Colombian broadcast giant RCN is looking to shift its film production focus away from local product in favour of low budget English-language genre fare, top brass said on Thursday .
During a tour of the company’s premises in Bogota, newly promoted executive vice-president of international channels Julian Giraldo told a group of mostly US producers and trade press that the move was a result of market forces at home and abroad.
“We are now trying to focus more on co-productions in English,” said Giraldo after screening footage from in-house RCN Films’ first two such projects, Gallows Hill and Default. RCN Films is currently raising funds for a couple of further projects budgeted in the $1m-$3m range.
Although RCN Films has backed more than 45 local titles, Giraldo said it was difficult to raise more than $3m from local investors in Colombia and intimated that indigenous product lacked global appeal.
“That’s why we are moving towards English-language film,” the executive said. “Colombian films don’t fly that much. We’re going to reduce dramatically the number of films we support here.”
RCN fully financed the horror project Gallows Hill, which shot outside Bogota and was set up as a co-production with Peter Block’s LA-based A Bigger Boat.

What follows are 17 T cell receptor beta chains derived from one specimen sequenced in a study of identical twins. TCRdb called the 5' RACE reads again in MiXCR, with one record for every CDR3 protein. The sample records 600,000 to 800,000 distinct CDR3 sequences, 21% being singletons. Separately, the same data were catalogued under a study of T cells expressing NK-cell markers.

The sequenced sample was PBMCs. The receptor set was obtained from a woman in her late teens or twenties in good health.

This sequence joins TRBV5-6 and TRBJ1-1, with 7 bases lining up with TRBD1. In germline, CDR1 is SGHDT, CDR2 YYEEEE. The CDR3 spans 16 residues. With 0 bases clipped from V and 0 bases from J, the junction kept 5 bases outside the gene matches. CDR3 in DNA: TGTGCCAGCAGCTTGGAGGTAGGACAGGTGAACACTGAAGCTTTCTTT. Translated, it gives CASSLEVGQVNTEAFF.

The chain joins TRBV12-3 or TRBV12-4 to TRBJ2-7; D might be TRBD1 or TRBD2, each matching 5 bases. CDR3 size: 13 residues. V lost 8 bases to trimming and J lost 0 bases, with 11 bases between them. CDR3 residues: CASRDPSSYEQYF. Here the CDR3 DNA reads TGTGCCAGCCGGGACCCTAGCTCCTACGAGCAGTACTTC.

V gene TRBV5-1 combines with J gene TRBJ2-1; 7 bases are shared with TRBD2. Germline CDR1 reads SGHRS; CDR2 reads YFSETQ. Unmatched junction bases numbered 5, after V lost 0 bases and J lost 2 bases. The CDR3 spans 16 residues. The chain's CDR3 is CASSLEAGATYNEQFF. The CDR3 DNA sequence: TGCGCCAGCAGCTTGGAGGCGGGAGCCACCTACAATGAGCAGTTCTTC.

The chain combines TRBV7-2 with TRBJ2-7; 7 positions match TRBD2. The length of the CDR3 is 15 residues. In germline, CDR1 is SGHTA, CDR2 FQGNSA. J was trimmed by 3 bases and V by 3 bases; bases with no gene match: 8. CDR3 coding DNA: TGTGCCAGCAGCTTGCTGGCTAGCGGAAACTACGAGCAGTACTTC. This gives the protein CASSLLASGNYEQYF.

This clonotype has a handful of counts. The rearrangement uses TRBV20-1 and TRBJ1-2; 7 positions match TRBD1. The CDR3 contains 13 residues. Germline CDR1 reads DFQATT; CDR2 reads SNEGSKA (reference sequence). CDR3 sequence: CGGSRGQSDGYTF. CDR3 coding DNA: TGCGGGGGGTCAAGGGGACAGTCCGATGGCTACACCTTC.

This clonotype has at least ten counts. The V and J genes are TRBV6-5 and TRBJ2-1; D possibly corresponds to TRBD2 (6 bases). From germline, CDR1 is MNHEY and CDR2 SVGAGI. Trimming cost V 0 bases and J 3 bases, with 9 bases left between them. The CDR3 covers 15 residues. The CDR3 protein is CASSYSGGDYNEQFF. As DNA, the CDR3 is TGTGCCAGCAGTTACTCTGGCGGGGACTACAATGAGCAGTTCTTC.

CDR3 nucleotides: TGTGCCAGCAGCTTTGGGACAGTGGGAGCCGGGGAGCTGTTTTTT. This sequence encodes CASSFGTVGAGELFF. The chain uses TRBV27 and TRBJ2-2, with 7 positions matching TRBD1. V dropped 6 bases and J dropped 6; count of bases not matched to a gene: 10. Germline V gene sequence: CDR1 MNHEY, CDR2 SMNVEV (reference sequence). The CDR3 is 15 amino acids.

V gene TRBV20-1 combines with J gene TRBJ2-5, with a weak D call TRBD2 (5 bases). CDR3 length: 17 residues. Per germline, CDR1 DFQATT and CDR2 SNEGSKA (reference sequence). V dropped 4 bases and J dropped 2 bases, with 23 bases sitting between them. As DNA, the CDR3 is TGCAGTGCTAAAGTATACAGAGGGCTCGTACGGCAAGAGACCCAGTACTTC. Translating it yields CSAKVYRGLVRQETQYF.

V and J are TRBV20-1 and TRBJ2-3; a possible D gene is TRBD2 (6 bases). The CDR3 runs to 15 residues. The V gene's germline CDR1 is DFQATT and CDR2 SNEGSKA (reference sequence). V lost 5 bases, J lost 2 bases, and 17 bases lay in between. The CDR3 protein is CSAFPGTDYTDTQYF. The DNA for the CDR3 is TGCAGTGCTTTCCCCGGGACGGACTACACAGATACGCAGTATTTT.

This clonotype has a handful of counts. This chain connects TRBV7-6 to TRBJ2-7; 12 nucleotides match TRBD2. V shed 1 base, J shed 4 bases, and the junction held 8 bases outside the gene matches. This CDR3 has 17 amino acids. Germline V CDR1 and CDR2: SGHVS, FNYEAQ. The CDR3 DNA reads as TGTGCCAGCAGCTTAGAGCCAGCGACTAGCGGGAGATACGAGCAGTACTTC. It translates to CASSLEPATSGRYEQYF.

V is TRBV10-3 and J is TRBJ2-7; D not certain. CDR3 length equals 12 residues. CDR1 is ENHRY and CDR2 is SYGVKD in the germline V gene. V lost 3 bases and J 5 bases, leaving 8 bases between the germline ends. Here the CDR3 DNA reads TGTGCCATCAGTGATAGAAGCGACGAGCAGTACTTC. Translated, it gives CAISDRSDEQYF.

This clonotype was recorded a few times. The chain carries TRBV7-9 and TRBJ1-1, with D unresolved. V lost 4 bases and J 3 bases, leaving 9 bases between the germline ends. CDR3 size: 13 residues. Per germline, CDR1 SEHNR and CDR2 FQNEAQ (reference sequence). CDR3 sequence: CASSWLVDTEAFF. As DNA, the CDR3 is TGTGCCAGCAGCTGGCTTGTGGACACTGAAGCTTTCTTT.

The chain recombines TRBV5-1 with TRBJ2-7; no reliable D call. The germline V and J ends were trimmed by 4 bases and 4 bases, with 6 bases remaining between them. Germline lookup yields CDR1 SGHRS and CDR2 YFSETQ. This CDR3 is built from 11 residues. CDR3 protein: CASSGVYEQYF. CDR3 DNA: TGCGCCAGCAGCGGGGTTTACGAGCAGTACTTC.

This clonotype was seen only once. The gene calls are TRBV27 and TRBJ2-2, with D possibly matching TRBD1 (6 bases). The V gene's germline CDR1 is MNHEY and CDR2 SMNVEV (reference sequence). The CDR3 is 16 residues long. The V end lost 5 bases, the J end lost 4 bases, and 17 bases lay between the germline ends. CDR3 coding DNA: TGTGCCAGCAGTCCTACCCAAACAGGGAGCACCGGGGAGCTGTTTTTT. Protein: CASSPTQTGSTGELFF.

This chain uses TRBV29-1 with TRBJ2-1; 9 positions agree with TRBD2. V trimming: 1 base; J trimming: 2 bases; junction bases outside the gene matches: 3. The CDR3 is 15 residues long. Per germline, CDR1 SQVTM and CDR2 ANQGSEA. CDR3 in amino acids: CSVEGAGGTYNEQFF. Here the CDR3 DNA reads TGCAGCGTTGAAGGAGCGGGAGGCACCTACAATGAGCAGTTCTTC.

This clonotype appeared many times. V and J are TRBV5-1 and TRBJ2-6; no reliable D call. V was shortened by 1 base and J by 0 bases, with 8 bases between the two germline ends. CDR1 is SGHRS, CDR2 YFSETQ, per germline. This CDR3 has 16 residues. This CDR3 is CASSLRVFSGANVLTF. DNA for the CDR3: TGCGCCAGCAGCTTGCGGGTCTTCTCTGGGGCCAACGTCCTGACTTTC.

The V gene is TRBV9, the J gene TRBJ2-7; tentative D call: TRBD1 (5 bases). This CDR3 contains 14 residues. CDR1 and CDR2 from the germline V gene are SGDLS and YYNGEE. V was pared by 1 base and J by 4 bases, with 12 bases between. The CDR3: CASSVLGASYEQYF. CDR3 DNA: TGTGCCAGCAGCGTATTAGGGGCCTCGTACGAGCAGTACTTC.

Giraldo said RCN had already recouped its investment on the back of licensing deals by worldwide sales agent IM Global. Victor Garcia directed Gallows Hill and Peter Facinelli and Sophia Myles star.
RCN also backed Default, the hostage thriller directed by LA-based Colombian Simon Brand whose credits include the 2006 thriller Unknown. Wild Bunch commenced international pre-sales at the AFM last autumn and CAA represents US rights.
Coming up is the Colombian-Spanish Crimen Con Vista Al Mar, which Cine Colombia will release on Aug 16.
Giraldo stressed to the touring party that RCN offers a comprehensive suite of production services for international producers and worked in that capacity on Paul Haggis’ The Next Three Days, which shot in Cartagena and Santa Marta.
The eagerness of Colombia’s key players to engage with US partners was echoed by senior executives at TV production giant Fox Telecolombia at a separate tour on Thursday.
Virginia Cooney, the senior production services executive at Colombo Films, a division of News Corp-owned Fox Telecolombia, said the company was currently bidding on several US productions.
Colombo Films provides production services but thus far has not invested in feature productions. The first filmic project it worked on was the 2009 Colombian short 1989, an English-language project starring Vincent Gallo.
Cooney and Fox Telecolombia commercial director Ana Barreto stressed that among its other services, Colombo Films will file on behalf of US partners for the rebate certificate pertaining to Law 1556, Colombia’s new incentive that encourages international investment and came into effect last spring.
Thus far no co-production has been approved for the rebate. The practicalities of its application are understood to have sparked a spirited discussion between the visiting producers and executives at RTI in a subsequent tour.